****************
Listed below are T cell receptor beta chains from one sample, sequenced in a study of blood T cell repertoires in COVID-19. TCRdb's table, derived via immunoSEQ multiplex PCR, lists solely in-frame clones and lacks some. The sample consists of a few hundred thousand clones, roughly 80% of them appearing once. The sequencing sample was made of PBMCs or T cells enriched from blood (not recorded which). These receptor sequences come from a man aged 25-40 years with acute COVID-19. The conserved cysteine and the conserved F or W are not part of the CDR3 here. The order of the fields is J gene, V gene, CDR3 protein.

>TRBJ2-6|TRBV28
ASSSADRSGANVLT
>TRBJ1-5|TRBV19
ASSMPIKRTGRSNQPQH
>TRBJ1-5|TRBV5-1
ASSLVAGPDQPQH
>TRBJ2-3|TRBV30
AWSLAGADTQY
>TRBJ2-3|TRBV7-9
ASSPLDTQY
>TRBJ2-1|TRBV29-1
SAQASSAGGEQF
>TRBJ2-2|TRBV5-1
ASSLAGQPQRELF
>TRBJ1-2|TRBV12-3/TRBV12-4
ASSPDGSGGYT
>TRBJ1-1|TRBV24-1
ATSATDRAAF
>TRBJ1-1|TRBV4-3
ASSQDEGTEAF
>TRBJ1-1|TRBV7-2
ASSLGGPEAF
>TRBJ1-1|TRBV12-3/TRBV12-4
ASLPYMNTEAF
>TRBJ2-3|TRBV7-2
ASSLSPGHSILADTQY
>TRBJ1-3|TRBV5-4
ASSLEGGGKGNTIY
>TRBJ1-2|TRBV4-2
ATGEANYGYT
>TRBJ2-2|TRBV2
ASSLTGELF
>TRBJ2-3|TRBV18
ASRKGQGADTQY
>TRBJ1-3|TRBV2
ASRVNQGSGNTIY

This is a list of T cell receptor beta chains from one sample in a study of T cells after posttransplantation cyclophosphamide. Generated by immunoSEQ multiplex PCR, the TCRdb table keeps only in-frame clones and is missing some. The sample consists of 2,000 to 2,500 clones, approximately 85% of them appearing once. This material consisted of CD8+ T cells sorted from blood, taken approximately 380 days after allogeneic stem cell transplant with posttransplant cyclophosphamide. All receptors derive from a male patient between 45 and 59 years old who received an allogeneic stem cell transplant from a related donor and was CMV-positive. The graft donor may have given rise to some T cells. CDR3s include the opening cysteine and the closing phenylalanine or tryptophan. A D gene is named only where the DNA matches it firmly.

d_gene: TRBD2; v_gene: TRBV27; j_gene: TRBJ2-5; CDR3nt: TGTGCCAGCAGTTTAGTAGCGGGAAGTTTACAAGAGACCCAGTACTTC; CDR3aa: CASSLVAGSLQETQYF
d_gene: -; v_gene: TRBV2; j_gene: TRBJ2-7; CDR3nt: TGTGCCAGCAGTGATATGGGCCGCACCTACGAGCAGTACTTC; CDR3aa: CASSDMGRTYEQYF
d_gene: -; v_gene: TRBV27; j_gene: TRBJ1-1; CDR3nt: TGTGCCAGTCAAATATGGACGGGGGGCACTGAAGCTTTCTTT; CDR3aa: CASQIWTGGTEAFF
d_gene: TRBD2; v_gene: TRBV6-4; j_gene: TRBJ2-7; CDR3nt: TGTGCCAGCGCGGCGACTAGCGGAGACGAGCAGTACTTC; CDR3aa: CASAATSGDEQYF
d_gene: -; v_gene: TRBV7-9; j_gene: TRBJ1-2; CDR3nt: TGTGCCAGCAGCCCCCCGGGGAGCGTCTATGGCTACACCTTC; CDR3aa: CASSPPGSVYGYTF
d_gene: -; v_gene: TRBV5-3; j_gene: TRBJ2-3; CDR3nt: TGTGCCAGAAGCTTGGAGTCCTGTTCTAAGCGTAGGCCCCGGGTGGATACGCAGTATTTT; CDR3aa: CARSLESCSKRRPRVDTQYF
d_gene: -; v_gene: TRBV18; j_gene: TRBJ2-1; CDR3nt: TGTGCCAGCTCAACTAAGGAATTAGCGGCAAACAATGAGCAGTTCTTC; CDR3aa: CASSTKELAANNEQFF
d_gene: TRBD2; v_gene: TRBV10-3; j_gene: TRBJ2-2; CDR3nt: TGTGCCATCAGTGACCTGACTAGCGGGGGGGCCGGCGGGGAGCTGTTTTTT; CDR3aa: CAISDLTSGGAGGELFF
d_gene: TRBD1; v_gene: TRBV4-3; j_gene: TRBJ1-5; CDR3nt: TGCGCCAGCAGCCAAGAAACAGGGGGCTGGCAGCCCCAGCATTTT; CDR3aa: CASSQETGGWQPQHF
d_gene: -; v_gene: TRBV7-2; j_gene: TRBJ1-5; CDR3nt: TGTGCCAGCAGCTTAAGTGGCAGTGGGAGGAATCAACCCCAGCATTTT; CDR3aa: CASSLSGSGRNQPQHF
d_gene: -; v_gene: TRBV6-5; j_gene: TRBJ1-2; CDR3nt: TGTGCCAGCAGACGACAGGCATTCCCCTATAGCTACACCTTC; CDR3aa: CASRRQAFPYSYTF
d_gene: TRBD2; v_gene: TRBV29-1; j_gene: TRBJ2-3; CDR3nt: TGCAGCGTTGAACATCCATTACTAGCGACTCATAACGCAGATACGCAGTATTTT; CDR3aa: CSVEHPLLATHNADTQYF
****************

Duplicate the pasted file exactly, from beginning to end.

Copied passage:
Listed below are T cell receptor beta chains from one sample, sequenced in a study of blood T cell repertoires in COVID-19. TCRdb's table, derived via immunoSEQ multiplex PCR, lists solely in-frame clones and lacks some. The sample consists of a few hundred thousand clones, roughly 80% of them appearing once. The sequencing sample was made of PBMCs or T cells enriched from blood (not recorded which). These receptor sequences come from a man aged 25-40 years with acute COVID-19. The conserved cysteine and the conserved F or W are not part of the CDR3 here. The order of the fields is J gene, V gene, CDR3 protein.

>TRBJ2-6|TRBV28
ASSSADRSGANVLT
>TRBJ1-5|TRBV19
ASSMPIKRTGRSNQPQH
>TRBJ1-5|TRBV5-1
ASSLVAGPDQPQH
>TRBJ2-3|TRBV30
AWSLAGADTQY
>TRBJ2-3|TRBV7-9
ASSPLDTQY
>TRBJ2-1|TRBV29-1
SAQASSAGGEQF
>TRBJ2-2|TRBV5-1
ASSLAGQPQRELF
>TRBJ1-2|TRBV12-3/TRBV12-4
ASSPDGSGGYT
>TRBJ1-1|TRBV24-1
ATSATDRAAF
>TRBJ1-1|TRBV4-3
ASSQDEGTEAF
>TRBJ1-1|TRBV7-2
ASSLGGPEAF
>TRBJ1-1|TRBV12-3/TRBV12-4
ASLPYMNTEAF
>TRBJ2-3|TRBV7-2
ASSLSPGHSILADTQY
>TRBJ1-3|TRBV5-4
ASSLEGGGKGNTIY
>TRBJ1-2|TRBV4-2
ATGEANYGYT
>TRBJ2-2|TRBV2
ASSLTGELF
>TRBJ2-3|TRBV18
ASRKGQGADTQY
>TRBJ1-3|TRBV2
ASRVNQGSGNTIY

This is a list of T cell receptor beta chains from one sample in a study of T cells after posttransplantation cyclophosphamide. Generated by immunoSEQ multiplex PCR, the TCRdb table keeps only in-frame clones and is missing some. The sample consists of 2,000 to 2,500 clones, approximately 85% of them appearing once. This material consisted of CD8+ T cells sorted from blood, taken approximately 380 days after allogeneic stem cell transplant with posttransplant cyclophosphamide. All receptors derive from a male patient between 45 and 59 years old who received an allogeneic stem cell transplant from a related donor and was CMV-positive. The graft donor may have given rise to some T cells. CDR3s include the opening cysteine and the closing phenylalanine or tryptophan. A D gene is named only where the DNA matches it firmly.

d_gene: TRBD2; v_gene: TRBV27; j_gene: TRBJ2-5; CDR3nt: TGTGCCAGCAGTTTAGTAGCGGGAAGTTTACAAGAGACCCAGTACTTC; CDR3aa: CASSLVAGSLQETQYF
d_gene: -; v_gene: TRBV2; j_gene: TRBJ2-7; CDR3nt: TGTGCCAGCAGTGATATGGGCCGCACCTACGAGCAGTACTTC; CDR3aa: CASSDMGRTYEQYF
d_gene: -; v_gene: TRBV27; j_gene: TRBJ1-1; CDR3nt: TGTGCCAGTCAAATATGGACGGGGGGCACTGAAGCTTTCTTT; CDR3aa: CASQIWTGGTEAFF
d_gene: TRBD2; v_gene: TRBV6-4; j_gene: TRBJ2-7; CDR3nt: TGTGCCAGCGCGGCGACTAGCGGAGACGAGCAGTACTTC; CDR3aa: CASAATSGDEQYF
d_gene: -; v_gene: TRBV7-9; j_gene: TRBJ1-2; CDR3nt: TGTGCCAGCAGCCCCCCGGGGAGCGTCTATGGCTACACCTTC; CDR3aa: CASSPPGSVYGYTF
d_gene: -; v_gene: TRBV5-3; j_gene: TRBJ2-3; CDR3nt: TGTGCCAGAAGCTTGGAGTCCTGTTCTAAGCGTAGGCCCCGGGTGGATACGCAGTATTTT; CDR3aa: CARSLESCSKRRPRVDTQYF
d_gene: -; v_gene: TRBV18; j_gene: TRBJ2-1; CDR3nt: TGTGCCAGCTCAACTAAGGAATTAGCGGCAAACAATGAGCAGTTCTTC; CDR3aa: CASSTKELAANNEQFF
d_gene: TRBD2; v_gene: TRBV10-3; j_gene: TRBJ2-2; CDR3nt: TGTGCCATCAGTGACCTGACTAGCGGGGGGGCCGGCGGGGAGCTGTTTTTT; CDR3aa: CAISDLTSGGAGGELFF
d_gene: TRBD1; v_gene: TRBV4-3; j_gene: TRBJ1-5; CDR3nt: TGCGCCAGCAGCCAAGAAACAGGGGGCTGGCAGCCCCAGCATTTT; CDR3aa: CASSQETGGWQPQHF
d_gene: -; v_gene: TRBV7-2; j_gene: TRBJ1-5; CDR3nt: TGTGCCAGCAGCTTAAGTGGCAGTGGGAGGAATCAACCCCAGCATTTT; CDR3aa: CASSLSGSGRNQPQHF
d_gene: -; v_gene: TRBV6-5; j_gene: TRBJ1-2; CDR3nt: TGTGCCAGCAGACGACAGGCATTCCCCTATAGCTACACCTTC; CDR3aa: CASRRQAFPYSYTF
d_gene: TRBD2; v_gene: TRBV29-1; j_gene: TRBJ2-3; CDR3nt: TGCAGCGTTGAACATCCATTACTAGCGACTCATAACGCAGATACGCAGTATTTT; CDR3aa: CSVEHPLLATHNADTQYF